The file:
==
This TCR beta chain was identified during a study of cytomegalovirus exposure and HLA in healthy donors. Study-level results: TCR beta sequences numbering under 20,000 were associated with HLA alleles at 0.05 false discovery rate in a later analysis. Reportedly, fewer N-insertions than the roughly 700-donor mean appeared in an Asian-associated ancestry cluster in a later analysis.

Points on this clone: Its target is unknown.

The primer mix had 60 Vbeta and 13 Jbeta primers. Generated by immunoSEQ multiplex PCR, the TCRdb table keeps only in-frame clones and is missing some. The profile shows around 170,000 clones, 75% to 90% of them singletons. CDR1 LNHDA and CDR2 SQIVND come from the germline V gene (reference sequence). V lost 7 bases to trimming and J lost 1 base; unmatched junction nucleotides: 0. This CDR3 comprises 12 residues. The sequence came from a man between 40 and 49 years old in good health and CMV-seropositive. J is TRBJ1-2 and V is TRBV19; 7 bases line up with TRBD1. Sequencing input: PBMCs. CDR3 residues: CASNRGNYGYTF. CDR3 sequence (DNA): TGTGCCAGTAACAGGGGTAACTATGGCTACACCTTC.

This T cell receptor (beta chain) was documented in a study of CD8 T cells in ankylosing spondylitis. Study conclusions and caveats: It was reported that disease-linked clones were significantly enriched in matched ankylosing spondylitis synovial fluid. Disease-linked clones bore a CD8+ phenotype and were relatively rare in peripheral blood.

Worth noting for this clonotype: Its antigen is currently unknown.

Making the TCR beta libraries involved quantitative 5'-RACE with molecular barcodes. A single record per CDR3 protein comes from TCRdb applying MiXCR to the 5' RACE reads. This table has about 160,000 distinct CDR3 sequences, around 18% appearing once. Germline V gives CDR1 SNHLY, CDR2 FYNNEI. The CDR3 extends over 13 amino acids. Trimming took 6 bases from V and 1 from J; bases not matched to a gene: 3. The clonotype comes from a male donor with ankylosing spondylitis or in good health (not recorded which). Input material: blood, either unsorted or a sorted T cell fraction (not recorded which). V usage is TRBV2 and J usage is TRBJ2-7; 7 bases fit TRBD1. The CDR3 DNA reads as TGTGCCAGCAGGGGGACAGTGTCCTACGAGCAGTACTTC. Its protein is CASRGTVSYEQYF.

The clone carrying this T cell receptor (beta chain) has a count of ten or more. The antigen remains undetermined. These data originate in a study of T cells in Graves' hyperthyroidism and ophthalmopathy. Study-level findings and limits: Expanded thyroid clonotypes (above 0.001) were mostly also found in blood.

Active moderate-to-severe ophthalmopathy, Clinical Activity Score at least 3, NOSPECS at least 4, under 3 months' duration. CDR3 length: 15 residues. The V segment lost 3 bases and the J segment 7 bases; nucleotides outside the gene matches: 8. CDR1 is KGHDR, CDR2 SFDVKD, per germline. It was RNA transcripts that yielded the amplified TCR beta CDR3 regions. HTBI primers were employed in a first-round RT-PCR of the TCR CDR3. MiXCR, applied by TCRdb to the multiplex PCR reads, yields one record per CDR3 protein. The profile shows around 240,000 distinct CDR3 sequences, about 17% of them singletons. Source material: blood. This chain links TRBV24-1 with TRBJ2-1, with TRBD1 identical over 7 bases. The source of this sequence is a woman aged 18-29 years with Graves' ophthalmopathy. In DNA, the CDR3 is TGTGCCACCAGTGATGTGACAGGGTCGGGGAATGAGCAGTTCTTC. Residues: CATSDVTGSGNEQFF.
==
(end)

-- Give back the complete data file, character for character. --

This TCR beta chain was identified during a study of cytomegalovirus exposure and HLA in healthy donors. Study-level results: TCR beta sequences numbering under 20,000 were associated with HLA alleles at 0.05 false discovery rate in a later analysis. Reportedly, fewer N-insertions than the roughly 700-donor mean appeared in an Asian-associated ancestry cluster in a later analysis.

Points on this clone: Its target is unknown.

The primer mix had 60 Vbeta and 13 Jbeta primers. Generated by immunoSEQ multiplex PCR, the TCRdb table keeps only in-frame clones and is missing some. The profile shows around 170,000 clones, 75% to 90% of them singletons. CDR1 LNHDA and CDR2 SQIVND come from the germline V gene (reference sequence). V lost 7 bases to trimming and J lost 1 base; unmatched junction nucleotides: 0. This CDR3 comprises 12 residues. The sequence came from a man between 40 and 49 years old in good health and CMV-seropositive. J is TRBJ1-2 and V is TRBV19; 7 bases line up with TRBD1. Sequencing input: PBMCs. CDR3 residues: CASNRGNYGYTF. CDR3 sequence (DNA): TGTGCCAGTAACAGGGGTAACTATGGCTACACCTTC.

This T cell receptor (beta chain) was documented in a study of CD8 T cells in ankylosing spondylitis. Study conclusions and caveats: It was reported that disease-linked clones were significantly enriched in matched ankylosing spondylitis synovial fluid. Disease-linked clones bore a CD8+ phenotype and were relatively rare in peripheral blood.

Worth noting for this clonotype: Its antigen is currently unknown.

Making the TCR beta libraries involved quantitative 5'-RACE with molecular barcodes. A single record per CDR3 protein comes from TCRdb applying MiXCR to the 5' RACE reads. This table has about 160,000 distinct CDR3 sequences, around 18% appearing once. Germline V gives CDR1 SNHLY, CDR2 FYNNEI. The CDR3 extends over 13 amino acids. Trimming took 6 bases from V and 1 from J; bases not matched to a gene: 3. The clonotype comes from a male donor with ankylosing spondylitis or in good health (not recorded which). Input material: blood, either unsorted or a sorted T cell fraction (not recorded which). V usage is TRBV2 and J usage is TRBJ2-7; 7 bases fit TRBD1. The CDR3 DNA reads as TGTGCCAGCAGGGGGACAGTGTCCTACGAGCAGTACTTC. Its protein is CASRGTVSYEQYF.

The clone carrying this T cell receptor (beta chain) has a count of ten or more. The antigen remains undetermined. These data originate in a study of T cells in Graves' hyperthyroidism and ophthalmopathy. Study-level findings and limits: Expanded thyroid clonotypes (above 0.001) were mostly also found in blood.

Active moderate-to-severe ophthalmopathy, Clinical Activity Score at least 3, NOSPECS at least 4, under 3 months' duration. CDR3 length: 15 residues. The V segment lost 3 bases and the J segment 7 bases; nucleotides outside the gene matches: 8. CDR1 is KGHDR, CDR2 SFDVKD, per germline. It was RNA transcripts that yielded the amplified TCR beta CDR3 regions. HTBI primers were employed in a first-round RT-PCR of the TCR CDR3. MiXCR, applied by TCRdb to the multiplex PCR reads, yields one record per CDR3 protein. The profile shows around 240,000 distinct CDR3 sequences, about 17% of them singletons. Source material: blood. This chain links TRBV24-1 with TRBJ2-1, with TRBD1 identical over 7 bases. The source of this sequence is a woman aged 18-29 years with Graves' ophthalmopathy. In DNA, the CDR3 is TGTGCCACCAGTGATGTGACAGGGTCGGGGAATGAGCAGTTCTTC. Residues: CATSDVTGSGNEQFF.